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Using Science Task Cards in your High School Classroom

Task cards can be a great tool in a teacher’s repertoire of science activities. They are perfect for a classroom review game, practice for early finishers, and formative assessments. If placed around the room, task cards are an easy way to incorporate movement and collaboration in the classroom as students rotate from one card to another. Finally, because task cards provide students with a single review question on each card, your struggling students may feel they are more manageable than a lengthy study guide or review worksheet.

Below we have outlined some common and new ways you may want to try using task cards in your classroom.

Using science task cards in your high school science class

Get kids moving. Scoot! Allows students to start with one task card, answer it, and move to the next when the teacher says “scoot”! This allows students to get up and move during class. Another variation of this is an “Around the Room” game. Task cards are hidden around the room and students must look for them and answer them. If circumstances allow, playing Scoot! outside could be an enjoyable option for students. This is the way I most commonly use task cards in my Environmental Science and Anatomy classrooms.

Bell work or exit ticket. One simple use for task cards is to use them as warm-ups or exit tickets. Project a card up for students to complete at the start or end of a class period. You can also display the cards creatively (ex – hanging from a clothesline) and let students know they have all week to complete all cards and put answers on their answer sheets.

Review or extension rings. Task cards can be laminated, hole-punched, and put on a ring. These rings can be pulled out for review at any time of year or for early finishers to use as extension work.

Task cards earn game plays! Students can work in teams to solve task cards. As they complete them correctly, they can earn moves or pieces in a game. Games such as Connect 4, Candy Land, Trash Can Basketball, or Checkers could work for this! For a partner option, give each pair of students a set of task cards. Students take turns flipping over task cards. If they answer correctly, they get a turn on their board game. Jenga is a fun one for partners! Also, you can check out this free resource: Free game boards to use with your task cards from Minds in Bloom!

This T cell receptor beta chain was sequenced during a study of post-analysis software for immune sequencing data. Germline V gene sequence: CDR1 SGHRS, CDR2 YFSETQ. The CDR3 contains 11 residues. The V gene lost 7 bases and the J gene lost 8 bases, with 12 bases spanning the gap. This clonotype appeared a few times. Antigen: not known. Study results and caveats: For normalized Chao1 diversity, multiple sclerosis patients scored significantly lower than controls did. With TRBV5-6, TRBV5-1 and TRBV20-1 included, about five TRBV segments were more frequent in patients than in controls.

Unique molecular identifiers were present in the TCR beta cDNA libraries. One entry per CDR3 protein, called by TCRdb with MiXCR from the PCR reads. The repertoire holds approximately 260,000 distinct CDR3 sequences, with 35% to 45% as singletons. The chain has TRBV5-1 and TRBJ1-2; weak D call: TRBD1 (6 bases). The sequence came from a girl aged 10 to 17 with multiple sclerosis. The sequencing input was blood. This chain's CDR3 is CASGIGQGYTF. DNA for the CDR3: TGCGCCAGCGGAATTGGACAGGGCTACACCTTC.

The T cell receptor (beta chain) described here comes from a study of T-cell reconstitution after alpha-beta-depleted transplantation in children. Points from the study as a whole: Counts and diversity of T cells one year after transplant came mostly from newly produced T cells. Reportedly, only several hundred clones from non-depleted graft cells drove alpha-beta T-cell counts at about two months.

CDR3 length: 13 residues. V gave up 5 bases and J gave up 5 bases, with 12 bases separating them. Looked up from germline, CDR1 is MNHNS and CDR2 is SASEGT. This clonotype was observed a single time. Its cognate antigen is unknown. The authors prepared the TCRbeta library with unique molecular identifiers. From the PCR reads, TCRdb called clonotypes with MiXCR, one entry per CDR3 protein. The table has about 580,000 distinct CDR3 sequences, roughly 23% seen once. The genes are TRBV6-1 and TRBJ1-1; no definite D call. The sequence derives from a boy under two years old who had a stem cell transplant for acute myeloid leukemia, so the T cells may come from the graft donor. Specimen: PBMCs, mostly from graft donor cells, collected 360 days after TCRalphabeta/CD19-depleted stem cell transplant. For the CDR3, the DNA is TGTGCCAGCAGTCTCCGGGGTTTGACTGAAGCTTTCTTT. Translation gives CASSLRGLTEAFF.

Task card relay. Students line up in a single file line facing the board. The teacher reads a card aloud and the students at the front of the line have to come up with an answer quickly and run up to the board and write it under their team name. The teacher puts a check by the one who got the correct answer up first. The questions continue through each person in line and check marks are counted at the end of the game to determine a winner.

Task card jeopardy. Group task cards into themed categories. Then write a point value on the back of each card. Tape the cards to a wall with the point values showing and play a jeopardy review game!

Formative assessment tool. Students can be asked to complete as many task cards as they can from a set in a certain time period. This can be used to find gaps in student understanding.

Science task cards encourage movement in the classroom
Using task cards in a “Scoot” format is an easy way to get students moving.

For more complicated mathematical task cards such as in a chemistry or physics class:

Speed dating. Each student receives a task card that they answer independently. The teacher walks around to check and help correct any misunderstandings in the student’s work. Then students partner up, switch cards, and work the new problem they just received. Each student will help coach the other in how to do the problem he or she first had. After both students have helped explain and correct, they switch cards back. Students may rotate through other classmates with their original task card and solution, teaching, learning and practicing as they go.

Group work. Each group receives the same task card and works out the answer together on a whiteboard for comparison.

Task cards are an easy way to bring additional practice, review, or movement into your high school science classroom. Even if you’ve used task cards before, I hope this list has given you some great new ideas for using science task cards with your classes. If you prefer to use some pre-made cards, these Environmental Science task cards and Anatomy task cards are a perfect no-prep addition you can use right away!

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